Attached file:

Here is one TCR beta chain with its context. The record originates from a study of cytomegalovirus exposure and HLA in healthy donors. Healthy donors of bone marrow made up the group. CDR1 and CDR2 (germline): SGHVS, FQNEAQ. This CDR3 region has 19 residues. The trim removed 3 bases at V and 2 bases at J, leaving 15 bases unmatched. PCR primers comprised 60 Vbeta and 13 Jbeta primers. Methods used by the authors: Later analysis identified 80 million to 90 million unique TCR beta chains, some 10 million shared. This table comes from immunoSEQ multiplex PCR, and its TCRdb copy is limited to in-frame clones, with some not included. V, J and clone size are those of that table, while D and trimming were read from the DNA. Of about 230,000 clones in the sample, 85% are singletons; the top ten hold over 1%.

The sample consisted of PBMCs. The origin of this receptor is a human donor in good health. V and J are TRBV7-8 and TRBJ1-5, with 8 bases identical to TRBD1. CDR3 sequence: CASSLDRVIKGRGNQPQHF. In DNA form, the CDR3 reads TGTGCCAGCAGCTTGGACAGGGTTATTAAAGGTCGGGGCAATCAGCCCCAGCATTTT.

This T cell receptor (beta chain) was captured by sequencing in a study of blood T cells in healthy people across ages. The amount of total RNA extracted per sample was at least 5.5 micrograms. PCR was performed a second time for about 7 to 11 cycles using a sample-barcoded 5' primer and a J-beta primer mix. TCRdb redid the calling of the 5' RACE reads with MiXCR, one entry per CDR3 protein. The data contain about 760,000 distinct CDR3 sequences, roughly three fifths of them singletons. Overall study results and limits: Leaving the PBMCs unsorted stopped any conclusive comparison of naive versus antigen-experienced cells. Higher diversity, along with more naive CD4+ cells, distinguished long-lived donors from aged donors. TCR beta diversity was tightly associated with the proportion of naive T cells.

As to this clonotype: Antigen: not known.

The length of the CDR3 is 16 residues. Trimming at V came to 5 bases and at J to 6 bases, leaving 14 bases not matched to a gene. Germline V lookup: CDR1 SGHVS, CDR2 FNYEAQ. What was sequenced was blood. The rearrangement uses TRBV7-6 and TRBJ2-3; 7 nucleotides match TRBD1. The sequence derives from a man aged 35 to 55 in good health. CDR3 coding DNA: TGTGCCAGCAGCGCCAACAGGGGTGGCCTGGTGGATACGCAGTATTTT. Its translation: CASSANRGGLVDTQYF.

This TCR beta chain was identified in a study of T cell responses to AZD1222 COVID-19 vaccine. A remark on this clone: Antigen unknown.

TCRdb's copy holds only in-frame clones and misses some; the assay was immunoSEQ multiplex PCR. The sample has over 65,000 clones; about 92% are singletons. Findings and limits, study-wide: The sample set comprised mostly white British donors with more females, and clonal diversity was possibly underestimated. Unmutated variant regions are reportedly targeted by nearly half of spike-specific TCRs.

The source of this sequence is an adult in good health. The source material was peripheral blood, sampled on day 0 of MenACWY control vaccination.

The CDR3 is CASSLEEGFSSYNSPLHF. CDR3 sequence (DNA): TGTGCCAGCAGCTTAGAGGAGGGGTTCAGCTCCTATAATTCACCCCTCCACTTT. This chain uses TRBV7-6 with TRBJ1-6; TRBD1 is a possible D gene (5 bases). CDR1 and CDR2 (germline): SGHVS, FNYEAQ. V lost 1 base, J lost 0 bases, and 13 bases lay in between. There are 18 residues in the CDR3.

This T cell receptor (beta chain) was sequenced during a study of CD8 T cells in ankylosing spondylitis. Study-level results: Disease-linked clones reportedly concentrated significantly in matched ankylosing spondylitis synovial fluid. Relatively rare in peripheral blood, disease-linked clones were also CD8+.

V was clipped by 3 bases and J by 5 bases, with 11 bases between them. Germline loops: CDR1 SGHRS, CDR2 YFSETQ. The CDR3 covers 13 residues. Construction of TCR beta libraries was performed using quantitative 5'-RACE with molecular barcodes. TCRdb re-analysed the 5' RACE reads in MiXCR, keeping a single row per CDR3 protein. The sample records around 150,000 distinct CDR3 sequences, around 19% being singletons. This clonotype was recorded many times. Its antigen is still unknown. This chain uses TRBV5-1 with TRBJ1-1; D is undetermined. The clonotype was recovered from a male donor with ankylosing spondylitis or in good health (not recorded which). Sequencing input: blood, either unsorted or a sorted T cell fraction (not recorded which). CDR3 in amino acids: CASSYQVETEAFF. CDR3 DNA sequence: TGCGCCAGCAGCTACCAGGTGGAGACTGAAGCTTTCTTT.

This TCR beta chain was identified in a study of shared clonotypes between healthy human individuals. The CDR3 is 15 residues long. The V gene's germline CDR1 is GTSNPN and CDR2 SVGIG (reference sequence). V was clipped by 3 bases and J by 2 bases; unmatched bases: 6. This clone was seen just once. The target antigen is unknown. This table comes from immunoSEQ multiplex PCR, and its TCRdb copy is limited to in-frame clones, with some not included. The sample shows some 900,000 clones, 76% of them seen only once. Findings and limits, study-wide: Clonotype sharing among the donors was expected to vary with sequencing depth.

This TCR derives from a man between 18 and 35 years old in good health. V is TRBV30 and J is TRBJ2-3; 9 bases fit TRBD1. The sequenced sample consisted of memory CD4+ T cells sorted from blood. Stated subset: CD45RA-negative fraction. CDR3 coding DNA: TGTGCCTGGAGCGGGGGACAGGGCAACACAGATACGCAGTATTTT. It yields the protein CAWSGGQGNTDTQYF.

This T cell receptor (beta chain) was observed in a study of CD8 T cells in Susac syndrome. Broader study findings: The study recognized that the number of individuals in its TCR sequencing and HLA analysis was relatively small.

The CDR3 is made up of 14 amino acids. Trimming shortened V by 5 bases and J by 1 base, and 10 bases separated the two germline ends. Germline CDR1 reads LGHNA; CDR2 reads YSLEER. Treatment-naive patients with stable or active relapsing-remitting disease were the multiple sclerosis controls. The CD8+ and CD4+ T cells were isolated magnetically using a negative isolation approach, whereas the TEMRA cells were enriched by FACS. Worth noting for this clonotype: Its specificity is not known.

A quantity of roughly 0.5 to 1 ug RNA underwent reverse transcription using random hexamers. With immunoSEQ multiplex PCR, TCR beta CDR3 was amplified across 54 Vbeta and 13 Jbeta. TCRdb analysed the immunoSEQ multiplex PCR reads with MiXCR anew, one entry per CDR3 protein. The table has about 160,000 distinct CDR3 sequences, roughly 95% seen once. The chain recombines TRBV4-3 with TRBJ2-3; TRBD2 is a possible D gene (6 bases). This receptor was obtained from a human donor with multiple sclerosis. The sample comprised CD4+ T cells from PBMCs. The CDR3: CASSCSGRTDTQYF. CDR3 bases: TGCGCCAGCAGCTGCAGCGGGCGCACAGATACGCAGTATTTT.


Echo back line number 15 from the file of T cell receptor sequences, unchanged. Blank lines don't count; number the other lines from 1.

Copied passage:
The CDR3 is made up of 14 amino acids. Trimming shortened V by 5 bases and J by 1 base, and 10 bases separated the two germline ends. Germline CDR1 reads LGHNA; CDR2 reads YSLEER. Treatment-naive patients with stable or active relapsing-remitting disease were the multiple sclerosis controls. The CD8+ and CD4+ T cells were isolated magnetically using a negative isolation approach, whereas the TEMRA cells were enriched by FACS. Worth noting for this clonotype: Its specificity is not known.